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Re: Doc of "set -e" should mention non-locality

From: Dan Douglas
Subject: Re: Doc of "set -e" should mention non-locality
Date: Thu, 05 Jul 2012 10:55:48 -0500
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On Wednesday, July 04, 2012 05:37:25 PM Rainer Blome wrote:
> -------- Original-Nachricht --------
> > Datum: Fri, 29 Jun 2012 18:03:13 -0500
> > Von: Dan Douglas <address@hidden>
> > An: address@hidden
> > CC: Rainer Blome <address@hidden>
> Remember that my main suggestion is to clearly document the intended
> behavior (see the subject). This could mean to add a generic
> paragraph to the documentation of "set" that describes the scope
> and extent for all options. 

I'm all for better documentation. Scope in Bash is a complex subject. Almost 
none of it is documented, and there is little standardization around how 
function scope is supposed to work anyway. I'd call set -e a low priority 
relative to documenting what scope behaviors are actually in place.

> > On Thursday, June 28, 2012 02:37:17 PM Rainer Blome wrote:
> > > The implementation of "set -e" does not respect "lexical nesting".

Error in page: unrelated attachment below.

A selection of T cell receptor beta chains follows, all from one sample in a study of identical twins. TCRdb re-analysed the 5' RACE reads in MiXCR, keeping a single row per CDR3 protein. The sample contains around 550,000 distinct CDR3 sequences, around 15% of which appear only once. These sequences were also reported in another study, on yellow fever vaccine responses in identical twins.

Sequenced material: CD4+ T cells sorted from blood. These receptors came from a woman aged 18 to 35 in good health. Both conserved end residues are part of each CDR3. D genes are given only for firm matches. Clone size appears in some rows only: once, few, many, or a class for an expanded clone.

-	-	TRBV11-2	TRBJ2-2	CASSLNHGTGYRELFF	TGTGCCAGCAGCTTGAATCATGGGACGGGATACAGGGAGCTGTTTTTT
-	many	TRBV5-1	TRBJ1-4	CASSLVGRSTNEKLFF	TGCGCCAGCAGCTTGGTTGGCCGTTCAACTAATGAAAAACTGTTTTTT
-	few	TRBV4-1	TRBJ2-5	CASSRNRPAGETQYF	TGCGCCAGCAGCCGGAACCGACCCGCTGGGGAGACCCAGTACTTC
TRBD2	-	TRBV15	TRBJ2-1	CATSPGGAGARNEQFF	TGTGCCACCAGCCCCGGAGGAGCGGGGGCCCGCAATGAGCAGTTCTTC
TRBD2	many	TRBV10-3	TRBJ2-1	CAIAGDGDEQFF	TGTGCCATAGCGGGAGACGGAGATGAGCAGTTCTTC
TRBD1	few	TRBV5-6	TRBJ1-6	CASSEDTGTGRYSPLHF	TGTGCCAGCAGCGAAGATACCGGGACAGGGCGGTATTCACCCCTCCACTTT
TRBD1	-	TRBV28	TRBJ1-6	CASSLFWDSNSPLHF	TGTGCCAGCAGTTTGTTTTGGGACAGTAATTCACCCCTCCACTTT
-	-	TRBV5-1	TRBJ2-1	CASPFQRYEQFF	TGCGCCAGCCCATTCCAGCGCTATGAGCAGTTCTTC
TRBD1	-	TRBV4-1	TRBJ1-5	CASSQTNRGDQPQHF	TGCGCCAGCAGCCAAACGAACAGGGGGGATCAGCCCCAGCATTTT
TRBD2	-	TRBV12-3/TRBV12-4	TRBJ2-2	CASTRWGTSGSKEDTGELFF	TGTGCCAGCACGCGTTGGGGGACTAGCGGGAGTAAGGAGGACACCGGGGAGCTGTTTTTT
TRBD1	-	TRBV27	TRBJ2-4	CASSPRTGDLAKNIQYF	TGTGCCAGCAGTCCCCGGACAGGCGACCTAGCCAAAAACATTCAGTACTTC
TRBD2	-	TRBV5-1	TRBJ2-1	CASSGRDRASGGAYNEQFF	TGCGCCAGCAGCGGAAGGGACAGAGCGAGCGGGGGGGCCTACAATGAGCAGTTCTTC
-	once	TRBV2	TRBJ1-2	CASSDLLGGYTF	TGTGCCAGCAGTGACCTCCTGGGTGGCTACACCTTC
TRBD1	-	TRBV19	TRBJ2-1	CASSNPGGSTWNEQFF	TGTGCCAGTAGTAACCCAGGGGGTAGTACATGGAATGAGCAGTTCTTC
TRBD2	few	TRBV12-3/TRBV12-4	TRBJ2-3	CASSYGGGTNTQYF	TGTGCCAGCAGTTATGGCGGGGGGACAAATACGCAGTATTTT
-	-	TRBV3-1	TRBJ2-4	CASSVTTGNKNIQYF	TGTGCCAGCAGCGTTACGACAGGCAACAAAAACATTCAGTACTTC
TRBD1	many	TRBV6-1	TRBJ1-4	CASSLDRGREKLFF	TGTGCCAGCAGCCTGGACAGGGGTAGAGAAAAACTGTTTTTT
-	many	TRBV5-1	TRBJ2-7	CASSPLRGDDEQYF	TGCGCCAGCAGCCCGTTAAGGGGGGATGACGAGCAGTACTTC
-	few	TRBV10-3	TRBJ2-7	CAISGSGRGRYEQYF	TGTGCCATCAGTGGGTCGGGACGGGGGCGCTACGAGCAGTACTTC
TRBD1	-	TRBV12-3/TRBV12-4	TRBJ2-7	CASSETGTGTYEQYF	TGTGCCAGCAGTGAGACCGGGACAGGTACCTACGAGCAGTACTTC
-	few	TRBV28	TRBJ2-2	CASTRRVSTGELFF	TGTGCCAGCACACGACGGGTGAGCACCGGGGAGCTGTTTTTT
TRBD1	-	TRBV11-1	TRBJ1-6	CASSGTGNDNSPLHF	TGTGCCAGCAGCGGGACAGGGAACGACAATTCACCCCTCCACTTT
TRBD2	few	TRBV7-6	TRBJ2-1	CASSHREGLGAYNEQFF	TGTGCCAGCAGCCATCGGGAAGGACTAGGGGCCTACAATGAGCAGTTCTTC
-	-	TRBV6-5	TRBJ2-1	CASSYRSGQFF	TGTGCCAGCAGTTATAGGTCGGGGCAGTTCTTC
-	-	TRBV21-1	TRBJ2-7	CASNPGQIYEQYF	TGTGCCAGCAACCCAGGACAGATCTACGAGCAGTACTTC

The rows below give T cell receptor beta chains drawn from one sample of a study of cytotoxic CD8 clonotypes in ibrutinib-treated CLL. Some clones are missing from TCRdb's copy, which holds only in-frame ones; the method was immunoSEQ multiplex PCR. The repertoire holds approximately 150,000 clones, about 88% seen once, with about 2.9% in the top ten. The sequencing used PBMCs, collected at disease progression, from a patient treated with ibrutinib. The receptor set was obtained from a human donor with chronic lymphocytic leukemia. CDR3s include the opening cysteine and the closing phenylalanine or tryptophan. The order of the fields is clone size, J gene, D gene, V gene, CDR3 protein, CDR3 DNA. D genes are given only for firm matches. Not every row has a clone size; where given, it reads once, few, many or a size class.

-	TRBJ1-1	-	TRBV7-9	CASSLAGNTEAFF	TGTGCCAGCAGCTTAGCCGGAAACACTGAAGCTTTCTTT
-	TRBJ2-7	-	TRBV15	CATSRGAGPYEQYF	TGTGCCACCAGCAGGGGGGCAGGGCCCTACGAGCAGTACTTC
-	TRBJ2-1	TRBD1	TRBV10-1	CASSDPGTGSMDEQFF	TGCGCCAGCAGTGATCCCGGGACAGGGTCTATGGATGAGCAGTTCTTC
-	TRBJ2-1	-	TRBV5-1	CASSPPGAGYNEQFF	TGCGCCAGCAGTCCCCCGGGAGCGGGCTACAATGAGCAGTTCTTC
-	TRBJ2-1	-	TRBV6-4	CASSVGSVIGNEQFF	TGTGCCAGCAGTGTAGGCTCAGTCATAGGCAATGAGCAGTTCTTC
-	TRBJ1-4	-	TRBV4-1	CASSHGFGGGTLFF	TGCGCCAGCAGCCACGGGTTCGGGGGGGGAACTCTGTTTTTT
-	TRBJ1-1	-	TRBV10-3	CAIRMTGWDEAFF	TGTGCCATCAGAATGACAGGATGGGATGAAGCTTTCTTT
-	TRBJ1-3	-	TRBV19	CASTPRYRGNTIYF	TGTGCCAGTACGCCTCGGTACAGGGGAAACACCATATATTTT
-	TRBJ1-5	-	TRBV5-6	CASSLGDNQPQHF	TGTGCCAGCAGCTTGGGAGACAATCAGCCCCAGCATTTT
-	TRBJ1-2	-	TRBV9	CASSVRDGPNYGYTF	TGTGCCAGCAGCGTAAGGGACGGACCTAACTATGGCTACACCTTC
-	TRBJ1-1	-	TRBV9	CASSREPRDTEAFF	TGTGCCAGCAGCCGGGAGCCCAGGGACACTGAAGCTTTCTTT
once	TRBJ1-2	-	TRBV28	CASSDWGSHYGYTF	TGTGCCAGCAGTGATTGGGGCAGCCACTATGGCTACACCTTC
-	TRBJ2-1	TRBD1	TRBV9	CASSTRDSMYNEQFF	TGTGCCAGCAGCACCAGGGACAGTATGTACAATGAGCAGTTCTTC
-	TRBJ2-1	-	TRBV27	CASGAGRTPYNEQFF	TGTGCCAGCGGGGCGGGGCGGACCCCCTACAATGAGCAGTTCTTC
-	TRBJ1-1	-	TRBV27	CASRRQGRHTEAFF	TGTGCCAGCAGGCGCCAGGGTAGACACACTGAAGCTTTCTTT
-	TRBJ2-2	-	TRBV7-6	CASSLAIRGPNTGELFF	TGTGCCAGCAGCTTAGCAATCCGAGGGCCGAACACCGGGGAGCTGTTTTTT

> > > This can be very surprising.  
> > 
> > None of the "set" options do, nor does the ERR trap.
> That may very well be. Is this documented anywhere?

About the one thing you can count on with regards to scope in Bash, is that it 
won't be lexical. But that's true of the majority of shells that have any kind 
of scoping features at all beyond positional parameters and environment 

> PS: Your suggested "workaround" is, well, hard to understand.
> Reminds me of the way people extend FORTH by massaging the stacks.
> You have to know exactly what is parsed, substituted and evaluated
> when in order to understand this (if it even works, did not try it).
> I would not dare use this in production for fear of
> receiving a beating from colleagues over hard to maintain code. ;-)

That's basically what it is (and this is yet another an undocumented scope 
thing). Setting this trap within a function sets a hook on the function and 
all of its callers which essentially runs eval on the given string upon 
returning. To make matters more confusing, also potentially on callees if they 
have the trace attribute set.

Other than that there's not much to understand or maintain. It'll set -e when 
returning from the first function and set +e when returning from the second, 
then unset itself on any further callers.

> > Here's a workaround (untested).
> > 
> > sete() {
> >     [[ $- == *e* ]]  && return 1
> >     trap "$(</dev/stdin)" RETURN
> > } <<EOF
> > if [[ $FUNCNAME != \$FUNCNAME ]]; then
> >     set +e
> >     trap - RETURN
> > else
> >     set -e
> > fi
> > EOF
> > 
Dan Douglas

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